Against these two (peremptory) positions—an absolute obligation to respect the non-refoulement principle applicable to Convention refugees against an absolute right to withhold territorial asylum to Convention refugees—we can and do contemplate a range of possibilities and actions directed against refugees. States can (and do) acknowledge a de facto right of territorial asylum, reasoning that to accord such a de facto right is the only way in which the non-refoulement principle can be upheld. States can (and do) circumvent Article 33 in cases where a refugee has a formal connection with another state (such as dual nationality). States can (and do) ignore the imperative of Article 33 and return refugees to the place of nationality or domicile and to his or her uncertain fate there.

Bringing us now to the recent crisis of human movement: states can (and do) allow asylum-seekers to perish in icy waters whilst they await a ruling as to the extra-territorial reach of Convention Article 33 (UNHCR 2007, para. 8), or some process of burden sharing between states.

Between the clearly legal (de facto asylum/connection with an alternative state), clearly illegal (direct refoulement) and the not-yet (ill)legal (allowing asylum-seekers to drown on the basis that they are not strictly in territory) lie possibilities which have for too long been deemed by the legal collective—here represented in the international community of nations—irrelevant/unimportant (Lindahl 2013, p. 255).

The possibility that the absolute and unconditional principle of non-refoulement can be upheld at all times in relation to the Convention refugee without the need to offer the refugee a territorial solution is what is at issue here. Read together, in the extremes of their articulation, the two absolute positions command that a refugee is neither returned to a place from whence he/she came nor be offered territorial protection. What Lindahl’s work offers is a way to confront this seemingly impossible challenge/conundrum—intellectually, politically and practically.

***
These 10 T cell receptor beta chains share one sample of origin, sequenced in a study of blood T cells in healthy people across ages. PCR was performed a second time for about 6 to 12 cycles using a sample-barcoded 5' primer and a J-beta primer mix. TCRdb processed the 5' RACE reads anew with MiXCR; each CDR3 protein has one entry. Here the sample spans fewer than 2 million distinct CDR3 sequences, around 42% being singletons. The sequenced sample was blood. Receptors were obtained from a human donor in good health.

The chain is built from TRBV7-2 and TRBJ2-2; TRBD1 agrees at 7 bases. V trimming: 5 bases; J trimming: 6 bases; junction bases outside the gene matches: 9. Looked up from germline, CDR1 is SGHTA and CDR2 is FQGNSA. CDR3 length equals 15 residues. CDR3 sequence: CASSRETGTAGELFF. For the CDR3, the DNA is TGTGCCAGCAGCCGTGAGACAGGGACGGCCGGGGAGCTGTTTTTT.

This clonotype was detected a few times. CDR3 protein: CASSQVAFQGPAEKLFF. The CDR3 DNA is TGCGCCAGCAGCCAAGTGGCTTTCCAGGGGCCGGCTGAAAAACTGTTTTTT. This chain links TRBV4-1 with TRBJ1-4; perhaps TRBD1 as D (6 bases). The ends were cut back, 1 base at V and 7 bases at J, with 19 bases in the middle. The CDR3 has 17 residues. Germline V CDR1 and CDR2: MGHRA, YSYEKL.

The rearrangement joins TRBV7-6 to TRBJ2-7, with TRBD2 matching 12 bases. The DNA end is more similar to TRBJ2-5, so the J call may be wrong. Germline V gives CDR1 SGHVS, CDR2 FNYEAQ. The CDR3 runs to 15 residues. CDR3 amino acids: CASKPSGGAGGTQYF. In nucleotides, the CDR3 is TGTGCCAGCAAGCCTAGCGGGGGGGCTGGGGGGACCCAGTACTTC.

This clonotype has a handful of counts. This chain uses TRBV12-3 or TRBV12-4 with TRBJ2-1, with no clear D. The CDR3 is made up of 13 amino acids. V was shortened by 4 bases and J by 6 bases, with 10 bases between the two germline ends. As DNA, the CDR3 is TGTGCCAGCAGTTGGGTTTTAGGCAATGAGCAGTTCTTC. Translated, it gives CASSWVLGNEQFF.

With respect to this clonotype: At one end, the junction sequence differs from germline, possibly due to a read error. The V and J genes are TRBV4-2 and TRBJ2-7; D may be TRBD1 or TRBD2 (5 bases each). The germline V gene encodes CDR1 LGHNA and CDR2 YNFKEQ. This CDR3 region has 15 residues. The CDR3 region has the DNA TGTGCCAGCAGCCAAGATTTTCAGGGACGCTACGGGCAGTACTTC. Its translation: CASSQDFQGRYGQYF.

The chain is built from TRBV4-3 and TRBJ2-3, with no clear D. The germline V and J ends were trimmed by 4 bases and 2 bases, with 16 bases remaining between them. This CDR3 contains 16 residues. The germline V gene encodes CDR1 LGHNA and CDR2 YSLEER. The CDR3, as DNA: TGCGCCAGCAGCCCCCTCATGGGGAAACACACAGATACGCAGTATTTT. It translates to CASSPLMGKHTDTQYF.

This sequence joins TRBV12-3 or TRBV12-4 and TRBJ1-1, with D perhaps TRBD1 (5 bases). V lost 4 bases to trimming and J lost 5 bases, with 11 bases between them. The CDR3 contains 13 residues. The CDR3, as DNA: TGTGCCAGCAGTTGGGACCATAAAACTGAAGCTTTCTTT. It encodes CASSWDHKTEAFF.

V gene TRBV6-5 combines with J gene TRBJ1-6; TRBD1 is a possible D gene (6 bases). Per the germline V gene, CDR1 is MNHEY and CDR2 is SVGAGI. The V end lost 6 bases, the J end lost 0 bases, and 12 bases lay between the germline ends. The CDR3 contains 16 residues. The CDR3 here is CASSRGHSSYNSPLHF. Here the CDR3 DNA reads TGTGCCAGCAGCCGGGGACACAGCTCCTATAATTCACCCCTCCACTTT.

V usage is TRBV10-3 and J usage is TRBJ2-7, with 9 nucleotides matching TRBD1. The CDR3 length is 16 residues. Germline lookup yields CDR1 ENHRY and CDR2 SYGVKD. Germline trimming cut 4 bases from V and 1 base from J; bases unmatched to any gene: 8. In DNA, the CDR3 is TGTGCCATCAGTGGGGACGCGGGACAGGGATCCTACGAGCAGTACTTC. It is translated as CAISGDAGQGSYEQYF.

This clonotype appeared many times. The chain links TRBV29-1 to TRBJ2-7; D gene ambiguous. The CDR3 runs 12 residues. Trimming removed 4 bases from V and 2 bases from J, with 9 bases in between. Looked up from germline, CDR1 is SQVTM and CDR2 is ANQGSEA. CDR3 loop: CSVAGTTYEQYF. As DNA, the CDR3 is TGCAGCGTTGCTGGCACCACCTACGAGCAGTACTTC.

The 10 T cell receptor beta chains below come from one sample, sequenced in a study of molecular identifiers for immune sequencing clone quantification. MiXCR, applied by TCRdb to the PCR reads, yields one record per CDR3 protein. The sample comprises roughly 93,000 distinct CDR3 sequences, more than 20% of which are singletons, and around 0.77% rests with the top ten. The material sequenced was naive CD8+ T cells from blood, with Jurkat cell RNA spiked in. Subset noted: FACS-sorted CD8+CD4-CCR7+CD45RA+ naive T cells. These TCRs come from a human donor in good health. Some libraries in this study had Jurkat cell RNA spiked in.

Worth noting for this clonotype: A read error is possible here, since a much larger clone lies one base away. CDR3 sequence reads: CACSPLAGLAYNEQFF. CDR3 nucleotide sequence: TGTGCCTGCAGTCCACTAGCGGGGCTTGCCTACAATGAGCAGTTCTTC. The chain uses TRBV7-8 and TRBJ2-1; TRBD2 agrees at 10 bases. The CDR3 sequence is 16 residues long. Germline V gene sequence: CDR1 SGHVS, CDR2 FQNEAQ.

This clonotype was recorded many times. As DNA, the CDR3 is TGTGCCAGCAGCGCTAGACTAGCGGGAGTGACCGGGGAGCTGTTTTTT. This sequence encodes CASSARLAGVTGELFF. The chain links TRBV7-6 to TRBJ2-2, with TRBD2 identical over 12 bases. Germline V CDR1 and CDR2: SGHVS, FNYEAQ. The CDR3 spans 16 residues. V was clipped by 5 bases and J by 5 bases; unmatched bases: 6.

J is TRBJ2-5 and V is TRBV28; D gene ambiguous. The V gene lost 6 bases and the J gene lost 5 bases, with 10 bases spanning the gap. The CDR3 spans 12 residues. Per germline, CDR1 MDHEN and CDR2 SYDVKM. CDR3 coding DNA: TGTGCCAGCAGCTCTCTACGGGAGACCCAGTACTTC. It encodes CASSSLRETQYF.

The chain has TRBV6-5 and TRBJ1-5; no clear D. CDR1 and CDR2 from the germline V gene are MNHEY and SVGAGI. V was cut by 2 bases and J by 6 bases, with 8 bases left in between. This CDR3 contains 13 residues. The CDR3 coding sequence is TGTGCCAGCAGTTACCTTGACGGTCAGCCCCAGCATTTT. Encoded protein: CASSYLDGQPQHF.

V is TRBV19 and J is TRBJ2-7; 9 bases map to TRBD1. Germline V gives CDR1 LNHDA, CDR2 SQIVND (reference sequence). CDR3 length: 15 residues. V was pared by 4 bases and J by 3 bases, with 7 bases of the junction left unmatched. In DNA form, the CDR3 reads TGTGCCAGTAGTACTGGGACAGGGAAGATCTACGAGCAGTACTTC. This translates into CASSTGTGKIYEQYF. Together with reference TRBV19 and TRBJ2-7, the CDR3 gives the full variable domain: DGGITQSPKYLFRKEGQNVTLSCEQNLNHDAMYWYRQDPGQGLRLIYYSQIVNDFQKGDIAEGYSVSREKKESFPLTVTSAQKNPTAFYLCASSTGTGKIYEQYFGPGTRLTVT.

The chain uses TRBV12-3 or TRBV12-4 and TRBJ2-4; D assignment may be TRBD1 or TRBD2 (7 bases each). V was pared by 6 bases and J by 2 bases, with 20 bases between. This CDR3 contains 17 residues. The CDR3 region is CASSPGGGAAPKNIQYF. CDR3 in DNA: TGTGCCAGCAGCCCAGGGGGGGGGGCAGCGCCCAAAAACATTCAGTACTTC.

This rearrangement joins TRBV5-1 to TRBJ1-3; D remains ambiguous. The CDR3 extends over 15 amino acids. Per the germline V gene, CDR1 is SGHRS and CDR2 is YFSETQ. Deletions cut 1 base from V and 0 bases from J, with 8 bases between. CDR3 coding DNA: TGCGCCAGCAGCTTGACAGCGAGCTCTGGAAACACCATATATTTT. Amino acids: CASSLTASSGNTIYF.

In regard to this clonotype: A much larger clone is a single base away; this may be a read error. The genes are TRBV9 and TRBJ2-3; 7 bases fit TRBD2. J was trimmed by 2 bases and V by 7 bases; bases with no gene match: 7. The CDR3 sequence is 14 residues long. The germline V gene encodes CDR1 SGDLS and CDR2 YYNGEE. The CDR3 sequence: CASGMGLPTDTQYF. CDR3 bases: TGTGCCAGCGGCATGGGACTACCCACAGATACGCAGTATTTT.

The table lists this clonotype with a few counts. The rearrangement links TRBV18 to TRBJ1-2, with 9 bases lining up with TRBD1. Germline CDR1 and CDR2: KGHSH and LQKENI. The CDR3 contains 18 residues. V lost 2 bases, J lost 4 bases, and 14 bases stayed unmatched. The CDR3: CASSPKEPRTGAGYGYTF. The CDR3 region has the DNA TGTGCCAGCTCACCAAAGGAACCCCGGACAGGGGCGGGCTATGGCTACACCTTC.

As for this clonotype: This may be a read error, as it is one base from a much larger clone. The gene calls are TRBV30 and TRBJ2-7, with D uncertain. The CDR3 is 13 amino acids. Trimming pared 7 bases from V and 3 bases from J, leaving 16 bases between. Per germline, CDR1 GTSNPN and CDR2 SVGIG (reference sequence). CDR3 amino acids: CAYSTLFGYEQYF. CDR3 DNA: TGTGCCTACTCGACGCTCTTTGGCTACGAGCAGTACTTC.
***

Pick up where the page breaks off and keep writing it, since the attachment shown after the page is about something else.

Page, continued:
Considerations of space preclude me from doing full justice to Lindahl’s rich thesis and so I ask the reader to hold the idea that sits at its core (produced in the opening quotation), which invites thinking beyond the legal/illegal and the soon to be designated illegal/or legal, and instead to look toward the unordered/the chaotic within that otherwise regulated realm. Un-order is the pre-condition of A-Legality—the state of affairs to come—that which for now is dismissed as irrelevant—the ‘dia-logosthat is a logosa rationalityof the in between’ (Lindahl 2013, p. 255) still a ‘fault-line’ but one that contains the seeds or agents that could radically disrupt the extant legal order.

Wherein can be located the state of un-order/the productive chaos of Article 33? According to Lindahl, A-Legality (intrudes) when ‘certain types of acts or behaviours’ take place where they ought not to take place, but the normative disorientation that this ‘disruption’ or ‘irruption’ ‘ensues’ demonstrates that such behaviours cannot simply be described as illegal, since illegal behaviour is always within the sphere of contemplation within any concrete legal order (Lindahl 2013, p. 158).